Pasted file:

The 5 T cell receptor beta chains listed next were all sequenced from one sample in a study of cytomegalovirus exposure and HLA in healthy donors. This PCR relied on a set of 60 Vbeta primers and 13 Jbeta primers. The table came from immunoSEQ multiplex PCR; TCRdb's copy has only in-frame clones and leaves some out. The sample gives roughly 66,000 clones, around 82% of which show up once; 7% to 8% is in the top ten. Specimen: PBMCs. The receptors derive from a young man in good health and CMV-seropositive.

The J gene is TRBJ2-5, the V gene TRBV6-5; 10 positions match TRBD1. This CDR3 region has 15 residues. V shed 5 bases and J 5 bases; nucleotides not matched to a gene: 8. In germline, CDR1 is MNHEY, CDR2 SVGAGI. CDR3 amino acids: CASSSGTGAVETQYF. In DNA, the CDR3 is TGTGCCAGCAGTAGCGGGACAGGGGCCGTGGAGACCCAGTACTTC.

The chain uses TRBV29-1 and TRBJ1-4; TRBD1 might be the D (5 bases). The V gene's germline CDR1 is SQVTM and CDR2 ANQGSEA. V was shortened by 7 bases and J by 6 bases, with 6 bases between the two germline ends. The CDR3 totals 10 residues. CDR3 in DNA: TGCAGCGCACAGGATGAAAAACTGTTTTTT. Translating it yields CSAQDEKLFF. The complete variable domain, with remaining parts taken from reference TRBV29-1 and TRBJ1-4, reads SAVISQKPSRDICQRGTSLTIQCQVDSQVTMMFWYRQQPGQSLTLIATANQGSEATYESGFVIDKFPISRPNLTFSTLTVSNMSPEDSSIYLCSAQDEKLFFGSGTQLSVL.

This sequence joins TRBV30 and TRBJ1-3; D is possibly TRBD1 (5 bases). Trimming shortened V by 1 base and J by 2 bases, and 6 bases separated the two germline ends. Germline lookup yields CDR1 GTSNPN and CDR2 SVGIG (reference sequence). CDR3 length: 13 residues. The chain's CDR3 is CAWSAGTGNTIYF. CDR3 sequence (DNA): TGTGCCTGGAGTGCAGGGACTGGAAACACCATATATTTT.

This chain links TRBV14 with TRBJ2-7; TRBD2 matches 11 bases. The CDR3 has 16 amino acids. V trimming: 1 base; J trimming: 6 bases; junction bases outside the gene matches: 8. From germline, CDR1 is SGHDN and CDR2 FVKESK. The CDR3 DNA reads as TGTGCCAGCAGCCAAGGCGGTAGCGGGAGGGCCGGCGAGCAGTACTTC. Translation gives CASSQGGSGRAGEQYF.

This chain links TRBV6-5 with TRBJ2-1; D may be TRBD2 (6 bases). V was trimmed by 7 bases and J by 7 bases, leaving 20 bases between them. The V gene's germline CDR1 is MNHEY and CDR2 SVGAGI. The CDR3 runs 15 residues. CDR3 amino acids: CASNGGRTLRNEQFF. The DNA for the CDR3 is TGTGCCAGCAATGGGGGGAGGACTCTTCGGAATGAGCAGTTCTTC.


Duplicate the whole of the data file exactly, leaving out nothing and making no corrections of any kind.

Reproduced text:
The 5 T cell receptor beta chains listed next were all sequenced from one sample in a study of cytomegalovirus exposure and HLA in healthy donors. This PCR relied on a set of 60 Vbeta primers and 13 Jbeta primers. The table came from immunoSEQ multiplex PCR; TCRdb's copy has only in-frame clones and leaves some out. The sample gives roughly 66,000 clones, around 82% of which show up once; 7% to 8% is in the top ten. Specimen: PBMCs. The receptors derive from a young man in good health and CMV-seropositive.

The J gene is TRBJ2-5, the V gene TRBV6-5; 10 positions match TRBD1. This CDR3 region has 15 residues. V shed 5 bases and J 5 bases; nucleotides not matched to a gene: 8. In germline, CDR1 is MNHEY, CDR2 SVGAGI. CDR3 amino acids: CASSSGTGAVETQYF. In DNA, the CDR3 is TGTGCCAGCAGTAGCGGGACAGGGGCCGTGGAGACCCAGTACTTC.

The chain uses TRBV29-1 and TRBJ1-4; TRBD1 might be the D (5 bases). The V gene's germline CDR1 is SQVTM and CDR2 ANQGSEA. V was shortened by 7 bases and J by 6 bases, with 6 bases between the two germline ends. The CDR3 totals 10 residues. CDR3 in DNA: TGCAGCGCACAGGATGAAAAACTGTTTTTT. Translating it yields CSAQDEKLFF. The complete variable domain, with remaining parts taken from reference TRBV29-1 and TRBJ1-4, reads SAVISQKPSRDICQRGTSLTIQCQVDSQVTMMFWYRQQPGQSLTLIATANQGSEATYESGFVIDKFPISRPNLTFSTLTVSNMSPEDSSIYLCSAQDEKLFFGSGTQLSVL.

This sequence joins TRBV30 and TRBJ1-3; D is possibly TRBD1 (5 bases). Trimming shortened V by 1 base and J by 2 bases, and 6 bases separated the two germline ends. Germline lookup yields CDR1 GTSNPN and CDR2 SVGIG (reference sequence). CDR3 length: 13 residues. The chain's CDR3 is CAWSAGTGNTIYF. CDR3 sequence (DNA): TGTGCCTGGAGTGCAGGGACTGGAAACACCATATATTTT.

This chain links TRBV14 with TRBJ2-7; TRBD2 matches 11 bases. The CDR3 has 16 amino acids. V trimming: 1 base; J trimming: 6 bases; junction bases outside the gene matches: 8. From germline, CDR1 is SGHDN and CDR2 FVKESK. The CDR3 DNA reads as TGTGCCAGCAGCCAAGGCGGTAGCGGGAGGGCCGGCGAGCAGTACTTC. Translation gives CASSQGGSGRAGEQYF.

This chain links TRBV6-5 with TRBJ2-1; D may be TRBD2 (6 bases). V was trimmed by 7 bases and J by 7 bases, leaving 20 bases between them. The V gene's germline CDR1 is MNHEY and CDR2 SVGAGI. The CDR3 runs 15 residues. CDR3 amino acids: CASNGGRTLRNEQFF. The DNA for the CDR3 is TGTGCCAGCAATGGGGGGAGGACTCTTCGGAATGAGCAGTTCTTC.